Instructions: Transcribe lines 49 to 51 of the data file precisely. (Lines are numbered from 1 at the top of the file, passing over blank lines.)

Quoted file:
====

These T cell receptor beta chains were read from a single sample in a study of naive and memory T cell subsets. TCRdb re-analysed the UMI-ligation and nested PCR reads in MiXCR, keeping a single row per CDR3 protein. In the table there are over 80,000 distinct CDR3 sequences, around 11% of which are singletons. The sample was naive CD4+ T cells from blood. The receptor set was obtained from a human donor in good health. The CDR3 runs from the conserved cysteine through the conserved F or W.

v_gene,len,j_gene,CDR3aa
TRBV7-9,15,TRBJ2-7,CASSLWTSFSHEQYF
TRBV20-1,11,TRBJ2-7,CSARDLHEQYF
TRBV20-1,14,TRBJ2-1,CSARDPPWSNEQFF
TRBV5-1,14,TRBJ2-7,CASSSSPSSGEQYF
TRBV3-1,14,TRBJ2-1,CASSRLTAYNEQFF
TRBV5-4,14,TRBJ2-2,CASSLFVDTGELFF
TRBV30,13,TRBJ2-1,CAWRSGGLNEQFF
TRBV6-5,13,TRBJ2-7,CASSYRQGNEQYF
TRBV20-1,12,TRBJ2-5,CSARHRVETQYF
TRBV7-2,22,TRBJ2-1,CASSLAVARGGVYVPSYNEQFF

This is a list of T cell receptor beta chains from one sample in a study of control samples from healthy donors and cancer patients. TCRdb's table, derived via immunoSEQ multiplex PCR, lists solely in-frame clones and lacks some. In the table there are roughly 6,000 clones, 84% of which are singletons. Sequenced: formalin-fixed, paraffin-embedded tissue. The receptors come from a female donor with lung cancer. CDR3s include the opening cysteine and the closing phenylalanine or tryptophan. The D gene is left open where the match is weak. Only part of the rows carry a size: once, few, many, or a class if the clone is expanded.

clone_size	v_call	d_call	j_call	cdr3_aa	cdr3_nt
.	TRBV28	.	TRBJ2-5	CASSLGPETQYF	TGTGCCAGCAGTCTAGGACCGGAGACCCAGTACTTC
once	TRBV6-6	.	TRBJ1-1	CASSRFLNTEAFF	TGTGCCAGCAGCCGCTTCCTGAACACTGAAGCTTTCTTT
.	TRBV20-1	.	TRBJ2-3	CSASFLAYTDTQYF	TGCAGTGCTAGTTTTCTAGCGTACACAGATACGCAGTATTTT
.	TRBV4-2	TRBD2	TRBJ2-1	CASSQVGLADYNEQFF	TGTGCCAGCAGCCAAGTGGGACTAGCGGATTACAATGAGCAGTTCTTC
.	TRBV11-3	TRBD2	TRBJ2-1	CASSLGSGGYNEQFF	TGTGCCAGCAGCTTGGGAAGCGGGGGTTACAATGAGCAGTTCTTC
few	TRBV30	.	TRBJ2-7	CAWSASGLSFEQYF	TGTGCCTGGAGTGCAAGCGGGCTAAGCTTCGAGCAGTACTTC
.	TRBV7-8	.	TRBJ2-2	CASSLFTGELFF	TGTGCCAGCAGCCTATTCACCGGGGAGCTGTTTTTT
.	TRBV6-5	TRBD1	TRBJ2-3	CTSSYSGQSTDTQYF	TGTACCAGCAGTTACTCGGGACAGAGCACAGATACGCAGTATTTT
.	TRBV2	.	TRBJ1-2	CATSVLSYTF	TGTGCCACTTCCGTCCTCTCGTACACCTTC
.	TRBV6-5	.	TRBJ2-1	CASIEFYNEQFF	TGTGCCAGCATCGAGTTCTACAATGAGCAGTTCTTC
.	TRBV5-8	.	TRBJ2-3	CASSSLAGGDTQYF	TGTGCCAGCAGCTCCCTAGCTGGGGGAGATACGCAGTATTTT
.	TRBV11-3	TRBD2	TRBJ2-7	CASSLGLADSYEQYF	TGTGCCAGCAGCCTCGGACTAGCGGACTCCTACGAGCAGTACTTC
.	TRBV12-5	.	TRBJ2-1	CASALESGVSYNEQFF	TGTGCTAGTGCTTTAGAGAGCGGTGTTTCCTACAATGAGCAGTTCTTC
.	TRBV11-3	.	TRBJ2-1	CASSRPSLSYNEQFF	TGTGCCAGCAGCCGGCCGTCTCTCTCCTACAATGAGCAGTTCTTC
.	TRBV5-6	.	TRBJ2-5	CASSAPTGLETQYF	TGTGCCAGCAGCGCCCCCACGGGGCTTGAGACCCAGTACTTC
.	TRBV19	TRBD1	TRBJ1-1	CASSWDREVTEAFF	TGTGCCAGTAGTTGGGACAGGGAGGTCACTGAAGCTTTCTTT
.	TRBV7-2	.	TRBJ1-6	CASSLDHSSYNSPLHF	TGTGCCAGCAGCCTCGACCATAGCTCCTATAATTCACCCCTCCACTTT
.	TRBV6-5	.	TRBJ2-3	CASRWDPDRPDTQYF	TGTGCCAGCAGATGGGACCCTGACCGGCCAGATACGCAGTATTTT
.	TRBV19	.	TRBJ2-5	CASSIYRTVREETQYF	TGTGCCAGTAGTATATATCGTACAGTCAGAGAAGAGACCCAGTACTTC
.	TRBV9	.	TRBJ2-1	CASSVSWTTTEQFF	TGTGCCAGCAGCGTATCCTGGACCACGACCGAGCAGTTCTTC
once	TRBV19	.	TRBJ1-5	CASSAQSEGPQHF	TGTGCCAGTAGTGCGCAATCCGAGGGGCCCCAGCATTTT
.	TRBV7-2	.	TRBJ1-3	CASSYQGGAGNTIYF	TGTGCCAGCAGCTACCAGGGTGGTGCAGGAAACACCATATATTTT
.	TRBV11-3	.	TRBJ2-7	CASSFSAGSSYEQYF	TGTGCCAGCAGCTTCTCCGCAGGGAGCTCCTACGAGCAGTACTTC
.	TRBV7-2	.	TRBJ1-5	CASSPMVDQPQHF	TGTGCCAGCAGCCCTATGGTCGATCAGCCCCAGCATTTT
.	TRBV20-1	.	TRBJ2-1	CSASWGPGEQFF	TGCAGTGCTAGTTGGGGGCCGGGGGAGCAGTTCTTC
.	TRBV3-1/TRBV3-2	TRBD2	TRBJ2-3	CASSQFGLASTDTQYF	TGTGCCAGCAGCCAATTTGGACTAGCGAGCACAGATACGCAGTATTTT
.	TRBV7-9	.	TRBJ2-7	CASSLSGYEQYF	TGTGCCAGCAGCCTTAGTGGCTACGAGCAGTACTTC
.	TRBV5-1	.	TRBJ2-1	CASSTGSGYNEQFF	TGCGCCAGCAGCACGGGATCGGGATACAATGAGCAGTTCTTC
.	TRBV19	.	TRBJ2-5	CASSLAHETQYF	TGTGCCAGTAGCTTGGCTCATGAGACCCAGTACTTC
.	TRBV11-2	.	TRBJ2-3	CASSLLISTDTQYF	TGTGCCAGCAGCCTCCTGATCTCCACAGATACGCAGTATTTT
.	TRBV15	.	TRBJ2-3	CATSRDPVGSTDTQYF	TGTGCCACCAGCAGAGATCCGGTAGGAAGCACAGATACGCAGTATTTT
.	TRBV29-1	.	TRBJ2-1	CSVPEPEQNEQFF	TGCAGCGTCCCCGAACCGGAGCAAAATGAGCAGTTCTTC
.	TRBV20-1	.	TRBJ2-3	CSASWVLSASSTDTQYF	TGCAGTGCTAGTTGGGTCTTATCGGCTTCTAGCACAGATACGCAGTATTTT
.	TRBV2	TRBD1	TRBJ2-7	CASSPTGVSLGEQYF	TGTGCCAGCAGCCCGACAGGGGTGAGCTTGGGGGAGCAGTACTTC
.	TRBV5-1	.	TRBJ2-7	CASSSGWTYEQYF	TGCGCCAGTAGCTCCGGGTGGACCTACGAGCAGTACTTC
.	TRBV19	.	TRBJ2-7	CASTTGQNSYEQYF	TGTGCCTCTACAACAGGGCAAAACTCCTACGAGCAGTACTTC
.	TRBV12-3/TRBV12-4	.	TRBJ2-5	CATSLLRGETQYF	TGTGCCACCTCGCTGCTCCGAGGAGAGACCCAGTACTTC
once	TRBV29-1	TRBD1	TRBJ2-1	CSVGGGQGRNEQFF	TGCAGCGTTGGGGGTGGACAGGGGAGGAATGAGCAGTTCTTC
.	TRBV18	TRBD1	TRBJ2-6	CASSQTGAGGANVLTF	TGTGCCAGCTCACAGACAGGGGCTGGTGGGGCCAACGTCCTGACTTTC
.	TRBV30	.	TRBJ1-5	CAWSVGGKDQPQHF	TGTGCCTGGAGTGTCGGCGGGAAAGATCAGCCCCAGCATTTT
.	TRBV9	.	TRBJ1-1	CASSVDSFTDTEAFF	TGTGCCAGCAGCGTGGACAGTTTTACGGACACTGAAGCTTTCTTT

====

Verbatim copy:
.	TRBV5-1	.	TRBJ2-7	CASSSGWTYEQYF	TGCGCCAGTAGCTCCGGGTGGACCTACGAGCAGTACTTC
.	TRBV19	.	TRBJ2-7	CASTTGQNSYEQYF	TGTGCCTCTACAACAGGGCAAAACTCCTACGAGCAGTACTTC
.	TRBV12-3/TRBV12-4	.	TRBJ2-5	CATSLLRGETQYF	TGTGCCACCTCGCTGCTCCGAGGAGAGACCCAGTACTTC